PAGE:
Wednesday, October 14, 2015

Cover to Cover to Cover

We've already seen a sampling of the many wrap-around and fold-out covers offered by Marvel and its talented artists--yet there's a wealth of such material that's occasionally been tucked away on the sales rack, gems waiting to be discovered by readers who weren't expecting such a dividend in their comic book purchase. The real treat on these oversize covers, just as with many of their single-page counterparts, lies in the creative way that the artist chooses to convey the representation of characters--symbolic portrayals/collages of the content within, and perhaps one of the last few places to be found where word balloons are, thankfully, verboten.

Today, buyers of music lament the absence of the vinyl jacket with its oversized cover photography and/or artwork; and with the comic book, we've come to realize that when it comes to cover artwork which goes well beyond the cover, in no medium but print can you realize the instant gratification of extending a comics cover in your hands to find much more than first met your eye.

So in that spirit, let's take a look at a few more of these dazzling covers--digitally presented, but still a feast for the eyes.

Art by Kerry Gammill and Bob Layton

There was a generous sampling of artist Ron Lim's covers for The Infinity War series in that prior post, so we might as well complete the splendid looking set with these fold-outs for issues 2-4.

Artist Kerry Gammill's work can be found on a number of these covers, such as the FF Appendix cover above (which remarkably mimics the style of John Byrne). Here he is again with an Appendix cover to Amazing Spider-Man, followed by one by the master himself, John Romita (with Ron Frenz reportedly on layouts).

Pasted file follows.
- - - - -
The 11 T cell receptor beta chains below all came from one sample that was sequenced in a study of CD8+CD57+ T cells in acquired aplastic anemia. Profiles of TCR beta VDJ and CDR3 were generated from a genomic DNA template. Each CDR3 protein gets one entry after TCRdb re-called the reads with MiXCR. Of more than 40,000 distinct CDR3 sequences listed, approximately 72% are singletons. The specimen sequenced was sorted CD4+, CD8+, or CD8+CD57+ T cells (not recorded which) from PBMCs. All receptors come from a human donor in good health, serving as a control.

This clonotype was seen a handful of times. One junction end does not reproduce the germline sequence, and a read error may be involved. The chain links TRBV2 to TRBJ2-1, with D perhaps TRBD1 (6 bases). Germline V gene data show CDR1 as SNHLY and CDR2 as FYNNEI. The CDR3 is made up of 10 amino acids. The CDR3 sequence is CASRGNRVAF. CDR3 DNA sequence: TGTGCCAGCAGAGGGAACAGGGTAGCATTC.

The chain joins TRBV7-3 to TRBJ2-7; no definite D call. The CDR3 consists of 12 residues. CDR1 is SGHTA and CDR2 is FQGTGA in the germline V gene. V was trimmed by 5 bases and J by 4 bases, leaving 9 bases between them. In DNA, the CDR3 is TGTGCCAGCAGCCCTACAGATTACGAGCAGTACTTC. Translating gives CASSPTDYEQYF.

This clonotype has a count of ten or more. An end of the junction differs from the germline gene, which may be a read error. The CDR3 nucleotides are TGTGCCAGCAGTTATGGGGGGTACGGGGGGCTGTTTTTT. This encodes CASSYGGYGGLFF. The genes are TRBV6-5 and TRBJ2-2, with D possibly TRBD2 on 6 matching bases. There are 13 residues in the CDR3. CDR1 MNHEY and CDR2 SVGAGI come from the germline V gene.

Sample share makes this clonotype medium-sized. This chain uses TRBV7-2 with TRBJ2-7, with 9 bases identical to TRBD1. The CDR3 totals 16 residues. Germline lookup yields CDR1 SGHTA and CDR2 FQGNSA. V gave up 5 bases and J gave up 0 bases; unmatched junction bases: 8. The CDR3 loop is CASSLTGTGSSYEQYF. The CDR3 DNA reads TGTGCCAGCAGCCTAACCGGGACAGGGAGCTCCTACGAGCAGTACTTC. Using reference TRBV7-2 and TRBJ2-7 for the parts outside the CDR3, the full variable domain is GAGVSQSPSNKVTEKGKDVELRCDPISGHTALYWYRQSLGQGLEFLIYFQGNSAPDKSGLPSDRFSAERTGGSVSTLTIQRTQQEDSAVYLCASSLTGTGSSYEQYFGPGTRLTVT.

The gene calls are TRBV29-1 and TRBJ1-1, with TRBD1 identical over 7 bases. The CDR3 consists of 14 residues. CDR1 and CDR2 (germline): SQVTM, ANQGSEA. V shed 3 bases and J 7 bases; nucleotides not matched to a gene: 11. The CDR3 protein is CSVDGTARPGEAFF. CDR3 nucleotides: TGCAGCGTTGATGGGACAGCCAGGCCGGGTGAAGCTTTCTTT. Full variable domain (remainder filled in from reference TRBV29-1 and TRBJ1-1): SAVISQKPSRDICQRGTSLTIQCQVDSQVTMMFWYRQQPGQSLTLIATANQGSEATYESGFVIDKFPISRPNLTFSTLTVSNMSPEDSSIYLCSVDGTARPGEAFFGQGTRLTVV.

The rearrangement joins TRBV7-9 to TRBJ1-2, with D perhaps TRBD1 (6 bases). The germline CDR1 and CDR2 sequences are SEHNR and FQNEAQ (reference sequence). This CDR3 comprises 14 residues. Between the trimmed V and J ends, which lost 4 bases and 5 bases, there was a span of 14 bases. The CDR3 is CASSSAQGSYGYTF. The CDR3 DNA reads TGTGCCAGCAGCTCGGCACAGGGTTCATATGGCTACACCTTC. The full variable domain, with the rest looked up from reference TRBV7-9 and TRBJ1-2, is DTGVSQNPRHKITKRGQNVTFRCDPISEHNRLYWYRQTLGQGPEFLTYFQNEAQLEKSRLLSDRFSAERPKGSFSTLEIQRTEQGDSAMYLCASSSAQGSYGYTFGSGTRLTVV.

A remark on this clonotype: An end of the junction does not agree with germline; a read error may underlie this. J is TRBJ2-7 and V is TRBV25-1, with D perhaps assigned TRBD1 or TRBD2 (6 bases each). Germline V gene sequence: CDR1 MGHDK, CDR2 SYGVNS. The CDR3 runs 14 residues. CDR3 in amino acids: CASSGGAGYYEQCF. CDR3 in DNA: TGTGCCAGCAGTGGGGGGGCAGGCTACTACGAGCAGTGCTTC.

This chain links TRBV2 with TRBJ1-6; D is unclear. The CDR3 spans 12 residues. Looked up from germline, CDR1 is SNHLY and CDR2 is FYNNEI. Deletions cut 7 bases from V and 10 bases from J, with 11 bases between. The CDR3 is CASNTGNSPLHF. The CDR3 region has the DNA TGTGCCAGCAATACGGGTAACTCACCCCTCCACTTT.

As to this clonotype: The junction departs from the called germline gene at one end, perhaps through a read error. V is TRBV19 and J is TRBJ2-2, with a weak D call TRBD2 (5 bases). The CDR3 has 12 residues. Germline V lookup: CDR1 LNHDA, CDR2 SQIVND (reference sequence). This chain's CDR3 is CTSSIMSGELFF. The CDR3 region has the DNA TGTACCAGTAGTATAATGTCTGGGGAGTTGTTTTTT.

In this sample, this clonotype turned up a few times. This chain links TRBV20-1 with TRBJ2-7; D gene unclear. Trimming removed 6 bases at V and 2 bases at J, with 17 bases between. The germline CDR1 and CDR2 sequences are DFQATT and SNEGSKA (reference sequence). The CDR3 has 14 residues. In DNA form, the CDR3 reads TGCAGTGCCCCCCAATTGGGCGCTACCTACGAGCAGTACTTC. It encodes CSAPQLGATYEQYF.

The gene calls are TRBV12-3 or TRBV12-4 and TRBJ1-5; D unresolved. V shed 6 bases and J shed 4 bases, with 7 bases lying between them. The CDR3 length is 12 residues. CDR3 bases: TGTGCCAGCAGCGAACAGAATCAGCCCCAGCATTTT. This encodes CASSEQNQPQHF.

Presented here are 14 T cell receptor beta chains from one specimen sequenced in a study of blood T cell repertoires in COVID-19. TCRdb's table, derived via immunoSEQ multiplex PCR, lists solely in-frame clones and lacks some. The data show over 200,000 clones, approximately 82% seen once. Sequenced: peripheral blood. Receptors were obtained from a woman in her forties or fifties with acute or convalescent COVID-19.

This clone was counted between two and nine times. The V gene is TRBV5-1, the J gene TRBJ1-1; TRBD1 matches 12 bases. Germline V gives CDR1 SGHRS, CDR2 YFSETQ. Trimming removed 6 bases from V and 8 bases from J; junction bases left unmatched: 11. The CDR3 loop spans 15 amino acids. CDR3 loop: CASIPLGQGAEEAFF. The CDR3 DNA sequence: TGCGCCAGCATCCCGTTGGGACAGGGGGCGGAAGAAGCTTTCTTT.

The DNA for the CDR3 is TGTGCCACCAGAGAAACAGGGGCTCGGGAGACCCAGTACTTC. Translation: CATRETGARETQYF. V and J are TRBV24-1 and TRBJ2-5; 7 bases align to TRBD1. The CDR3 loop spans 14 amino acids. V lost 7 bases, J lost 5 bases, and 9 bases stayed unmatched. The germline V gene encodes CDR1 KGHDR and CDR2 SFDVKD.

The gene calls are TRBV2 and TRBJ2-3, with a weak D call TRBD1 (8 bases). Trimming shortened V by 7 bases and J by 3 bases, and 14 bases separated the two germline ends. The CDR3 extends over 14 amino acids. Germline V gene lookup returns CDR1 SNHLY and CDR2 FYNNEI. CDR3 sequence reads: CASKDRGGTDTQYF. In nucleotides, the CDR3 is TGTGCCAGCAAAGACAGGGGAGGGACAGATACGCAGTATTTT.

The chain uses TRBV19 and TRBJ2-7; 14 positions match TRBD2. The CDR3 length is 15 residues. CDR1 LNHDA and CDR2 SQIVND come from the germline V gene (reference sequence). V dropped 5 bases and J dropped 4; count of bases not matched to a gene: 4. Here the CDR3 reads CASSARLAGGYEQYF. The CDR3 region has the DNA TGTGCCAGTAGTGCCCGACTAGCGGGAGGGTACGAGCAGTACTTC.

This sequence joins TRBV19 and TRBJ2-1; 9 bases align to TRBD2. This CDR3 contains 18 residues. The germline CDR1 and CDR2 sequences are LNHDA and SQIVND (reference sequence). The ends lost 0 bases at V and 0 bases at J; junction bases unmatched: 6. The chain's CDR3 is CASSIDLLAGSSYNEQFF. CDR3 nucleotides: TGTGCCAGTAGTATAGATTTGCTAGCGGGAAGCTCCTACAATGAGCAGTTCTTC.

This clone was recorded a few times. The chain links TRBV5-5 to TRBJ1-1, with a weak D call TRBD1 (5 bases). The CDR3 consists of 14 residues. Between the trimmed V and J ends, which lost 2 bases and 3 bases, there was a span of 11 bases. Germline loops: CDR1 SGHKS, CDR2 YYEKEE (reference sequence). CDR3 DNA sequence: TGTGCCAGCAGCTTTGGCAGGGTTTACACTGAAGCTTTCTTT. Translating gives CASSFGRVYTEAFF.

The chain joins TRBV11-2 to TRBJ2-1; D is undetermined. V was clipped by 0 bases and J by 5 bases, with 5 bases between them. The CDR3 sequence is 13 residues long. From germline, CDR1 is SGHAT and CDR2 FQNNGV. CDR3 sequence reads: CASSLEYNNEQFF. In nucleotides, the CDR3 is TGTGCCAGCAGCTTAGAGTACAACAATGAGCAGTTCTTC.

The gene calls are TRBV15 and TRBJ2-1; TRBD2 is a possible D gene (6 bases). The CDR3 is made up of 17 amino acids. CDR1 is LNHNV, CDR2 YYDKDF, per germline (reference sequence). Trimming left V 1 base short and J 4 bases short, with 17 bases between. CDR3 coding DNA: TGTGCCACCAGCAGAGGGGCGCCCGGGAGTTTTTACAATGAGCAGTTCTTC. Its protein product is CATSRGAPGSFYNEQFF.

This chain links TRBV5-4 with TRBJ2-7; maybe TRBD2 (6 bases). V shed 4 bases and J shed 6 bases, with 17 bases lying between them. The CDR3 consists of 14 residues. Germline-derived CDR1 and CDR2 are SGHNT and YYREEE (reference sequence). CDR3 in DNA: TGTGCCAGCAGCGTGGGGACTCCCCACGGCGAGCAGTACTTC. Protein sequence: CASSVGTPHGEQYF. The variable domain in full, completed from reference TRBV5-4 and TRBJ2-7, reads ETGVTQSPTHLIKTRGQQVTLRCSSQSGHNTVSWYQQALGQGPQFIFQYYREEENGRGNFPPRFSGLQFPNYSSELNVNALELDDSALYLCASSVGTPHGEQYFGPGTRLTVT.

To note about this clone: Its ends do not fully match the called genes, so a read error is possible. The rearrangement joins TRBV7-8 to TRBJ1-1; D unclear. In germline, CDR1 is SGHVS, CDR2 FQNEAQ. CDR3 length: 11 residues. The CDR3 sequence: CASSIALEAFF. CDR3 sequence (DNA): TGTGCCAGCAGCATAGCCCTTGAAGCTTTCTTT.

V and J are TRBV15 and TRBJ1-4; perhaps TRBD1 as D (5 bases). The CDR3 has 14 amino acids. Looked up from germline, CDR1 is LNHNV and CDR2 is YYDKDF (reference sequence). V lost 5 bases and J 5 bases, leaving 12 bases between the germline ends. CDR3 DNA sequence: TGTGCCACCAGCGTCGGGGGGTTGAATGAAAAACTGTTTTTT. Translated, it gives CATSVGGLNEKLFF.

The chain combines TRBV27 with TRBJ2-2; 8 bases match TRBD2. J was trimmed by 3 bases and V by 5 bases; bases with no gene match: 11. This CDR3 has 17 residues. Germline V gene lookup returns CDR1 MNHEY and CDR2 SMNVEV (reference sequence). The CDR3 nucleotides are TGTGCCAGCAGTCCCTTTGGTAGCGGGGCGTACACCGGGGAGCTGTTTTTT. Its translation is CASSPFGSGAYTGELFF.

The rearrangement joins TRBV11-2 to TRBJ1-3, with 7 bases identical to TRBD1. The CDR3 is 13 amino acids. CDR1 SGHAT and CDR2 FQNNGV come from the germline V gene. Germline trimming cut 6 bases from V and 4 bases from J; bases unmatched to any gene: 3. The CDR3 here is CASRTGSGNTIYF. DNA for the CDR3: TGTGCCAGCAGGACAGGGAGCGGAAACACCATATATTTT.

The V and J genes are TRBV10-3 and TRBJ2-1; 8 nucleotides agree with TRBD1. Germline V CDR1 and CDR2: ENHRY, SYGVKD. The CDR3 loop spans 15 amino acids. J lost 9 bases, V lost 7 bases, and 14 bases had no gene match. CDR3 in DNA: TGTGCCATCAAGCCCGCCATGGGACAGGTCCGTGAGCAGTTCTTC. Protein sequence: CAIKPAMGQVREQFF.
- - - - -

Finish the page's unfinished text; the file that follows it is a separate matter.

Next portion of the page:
As a bookend to the earlier post's inclusion of the "Fatal Attractions" storyline in Uncanny X-Men, here's its companion from X-Factor (and, like its sister issue, pulling out all the stops with the inclusion of a hologram), with art by Joe Quesada and Al Milgrom.

X-Men was well-represented in wrap-around covers, though they often couldn't make up for the chaos of art and story within the issues. Three such examples follow--the first from Whilce Portacio and Art Thibert, and the Phalanx Covenant (even sounds confusing, doesn't it?) issues depicted by Joe Madureira and Dan Green.

Not to be left out is Rob Liefeld's head-on pose of the X-Force team from the book's first issue.

The following two covers of Invincible Iron Man offer a contrast in approaches from artist Salvador Larroca, with the first cover from issue #22 giving the appearance of a normal panel from the story, as opposed to the collage of imagery from issue #25.

The same might be said for this cover from the JLA/Avengers crossover from artist George Perez, rendering an image which would fit in nicely at a key point within the issue--and where the absence of narrative or word balloons is almost conspicuous.

The Appendix issues truly stand out in their abundance of wrap-around covers--some more noteworthy than others, in both artistry as well as the choice(s) made for the image.

Art above by Walt Simonson / Tom Grindberg and Tom Palmer

Bill Sienkiewicz / Paul Ryan and Al Williamson

Jordan Raskin / Jim Valentino and Bob Layton

John Romita Jr. and Al Williamson

On a closing note, even Marvel has to give it up for the 1998 Crisis on Infinite Earths hardcover fold-out by artists Alex Ross and George Perez.

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